Surfing since as young as he can remember, at the age of 13, Sage is crippled by fear after suffering a wipeout on a huge wave. The wave slammed him to the bottom and held him pinned there ...
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Surfing since as young as he can remember, at the age of 13, Sage is crippled by fear after suffering a wipeout on a huge wave. The wave slammed him to the bottom and held him pinned there without air until he nearly died. With his whole life still ahead of him yet now paralyzed by fear, Sage no longer surfs the waves. But unable to ignore the mystical and powerful pull of the ocean, he fishes in the surf, and finds more than he bargained for.Written by
We've all met that overzealous dad who is more coach than parent. They use athletics as metaphor to excuse the emotional neglect resulting from vicariously living through their offspring. Their children become surrogates for their own desires; scholarships and sponsorships trump happiness and independence. The "pride" of these groomers always feels self-serving and Douglas Burke is not immune to this phenomena. Quick clarification: Surfer isn't a movie in the traditional sense, rather it's a highlight reel (or mixtape as the kids call it) of Burke's son Sage's progression as a budding surfer. This highlight reel was then inter-spliced with footage that some might mistake as narrative film.
Before treading further into this gorgeous disaster-piece, I must state upfront that I adore this attempt at filmmaking quite nearly as much as I despise it. Don't let the pesky number at the bottom of this page define this hybrid film/promotional reel. The laughter and perplexity that assaults you as the viewer leads to a cerebral whiplash that leaves your head lighter than air. I now know how it feels to chortle to exhaustion, and it rates as a Schedule I drug. Yes, we have a worthy entry into the so-bad-that-it's-good camp of movies, but even then Surfer feels a world apart. Swap the political agenda in Birdemic: Shock and Terror with an equally preachy biblical mysticism; transplant Tommy Wiseau's extraterrestrial method acting into Doug here, and you have all the ingredients to grow a cult following.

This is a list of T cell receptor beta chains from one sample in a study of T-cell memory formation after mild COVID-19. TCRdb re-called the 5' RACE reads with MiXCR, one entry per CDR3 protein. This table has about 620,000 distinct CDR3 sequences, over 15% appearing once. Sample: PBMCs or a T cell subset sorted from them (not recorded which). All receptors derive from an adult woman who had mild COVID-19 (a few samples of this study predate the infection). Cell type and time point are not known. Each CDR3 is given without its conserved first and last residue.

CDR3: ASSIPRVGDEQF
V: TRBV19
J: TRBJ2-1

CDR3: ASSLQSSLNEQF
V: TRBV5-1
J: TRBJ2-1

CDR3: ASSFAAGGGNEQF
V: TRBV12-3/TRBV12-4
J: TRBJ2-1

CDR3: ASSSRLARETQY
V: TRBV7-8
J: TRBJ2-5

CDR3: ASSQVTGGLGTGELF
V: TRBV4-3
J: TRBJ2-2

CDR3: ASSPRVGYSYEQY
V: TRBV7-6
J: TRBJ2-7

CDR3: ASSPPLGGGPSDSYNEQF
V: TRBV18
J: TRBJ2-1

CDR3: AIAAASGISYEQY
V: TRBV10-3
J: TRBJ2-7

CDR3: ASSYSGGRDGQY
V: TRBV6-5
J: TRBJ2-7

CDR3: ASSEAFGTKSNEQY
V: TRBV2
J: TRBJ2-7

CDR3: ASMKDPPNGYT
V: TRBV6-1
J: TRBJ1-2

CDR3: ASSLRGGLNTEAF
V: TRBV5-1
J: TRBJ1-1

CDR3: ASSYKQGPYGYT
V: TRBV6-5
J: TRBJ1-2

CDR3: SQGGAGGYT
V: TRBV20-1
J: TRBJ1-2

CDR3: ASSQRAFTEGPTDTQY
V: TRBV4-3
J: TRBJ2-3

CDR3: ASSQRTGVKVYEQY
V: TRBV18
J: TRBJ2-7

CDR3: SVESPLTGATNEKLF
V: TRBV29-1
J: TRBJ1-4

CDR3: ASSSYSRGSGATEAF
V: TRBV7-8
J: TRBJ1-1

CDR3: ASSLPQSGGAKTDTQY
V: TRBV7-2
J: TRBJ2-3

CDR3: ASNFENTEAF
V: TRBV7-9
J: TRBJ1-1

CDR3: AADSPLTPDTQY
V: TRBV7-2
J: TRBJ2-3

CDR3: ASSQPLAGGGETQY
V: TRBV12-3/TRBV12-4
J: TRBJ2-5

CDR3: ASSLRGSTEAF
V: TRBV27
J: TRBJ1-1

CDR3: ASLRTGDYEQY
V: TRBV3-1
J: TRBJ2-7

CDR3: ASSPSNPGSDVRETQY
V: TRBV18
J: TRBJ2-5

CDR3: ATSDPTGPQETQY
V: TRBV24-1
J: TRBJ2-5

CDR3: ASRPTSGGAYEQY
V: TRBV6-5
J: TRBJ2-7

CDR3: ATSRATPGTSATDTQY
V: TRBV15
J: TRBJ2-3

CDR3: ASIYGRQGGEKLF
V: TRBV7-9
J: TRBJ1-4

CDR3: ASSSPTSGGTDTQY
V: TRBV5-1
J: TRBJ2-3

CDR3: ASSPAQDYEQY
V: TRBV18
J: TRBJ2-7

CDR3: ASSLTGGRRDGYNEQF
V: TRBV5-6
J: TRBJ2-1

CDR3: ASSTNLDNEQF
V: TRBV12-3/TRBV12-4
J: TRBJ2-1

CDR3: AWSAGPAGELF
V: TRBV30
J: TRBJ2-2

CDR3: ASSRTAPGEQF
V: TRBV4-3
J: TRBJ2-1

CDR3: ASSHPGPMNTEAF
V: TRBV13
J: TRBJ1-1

Enough qualifications though. We met Sage, a handsome wavy-haired teen, on a boardwalk cutting up squid for bait. He has turned to fishing after a nasty spill on a giant wave which almost cost him his life. This is the Fear so delicately elucidated in the film's subtitle. After a good serving of internal monologue, Sage catches a man on his line, who turns out to be a reincarnation of his deceased father who has been crafted out of a squid and sent from the spirit realm. Stay with me. Sage then sits as his squid dad delivers a shaky sermon on how Fear predates the garden of Eden, how whales cry every time a man fails, and how human blood releases warriors (among other things). Sage listens patiently and lies whenever his spirit daddy asks if he's tracking along.
Throughout the pseudo-biblical lesson, it becomes apparent that pops wants his son to ride the waves again. Sage questions why papa ghost is so fixated on him surfing again, and literally asks "Do you want me to do what you never could do?" This causes a Wiseau freak out from his dad that ends in him barrel rolling back into the sea. Before his departure, Sage's father gives his boy coordinates to a military hospital along with a doctor's name and a needlessly long passcode. I'll let your mind wonder from here, but basically the rest of the film has us loosely following Sage train to face the next big wave and his Fear in the process.
Burke has elicited the Christian sports direct-to-video essence that Facing the Giants spun into a multi-million dollar industry while also marketing his son and select surf equipment manufacturers. I am uncertain to label this as either an achievement or gross misconduct. Whichever it might be, Surfer remains a delight capable of unparalleled torment that is orbited by rupturing laughter. Brilliance shines through some cracks when Burke flexes his poetic voice in two epic recitals; one from a younger dream-version Sage, and another from the poet dad himself. The later rolls off with a beatnik authenticity, begging to be analyzed and decoded. But like Ginsburg or Bukowski before him, Burke's soliloquies are best experienced as a shocking rush of words into one's defenseless face.
A massive one take shot is the greater context for this poetic diversion, and is complete with a multitude of misread lines, although I'm still unsure if the dialogue present bares any resemblance to the script that may or may not have been finished. What results is a product that reeks of freedom. Freedom to improvise, to fail audio syncs, to look into the camera, and to (definitely) film unauthorized extras. Surfer has zero cares in the world, and this attitude pounds you into your seat at moments; at other times it elevates you into the joyride that is a dad making a feature length film to brag about his son's surfing. The continuity errors became my many goofy friends, and the persistent (by persistent I mean over every single second of the run-time) score/one-song soundtrack became the official elevator music for the nine levels of hell. However, this might be the most pleasant descent since "Lisa!" was ringing in my ears.
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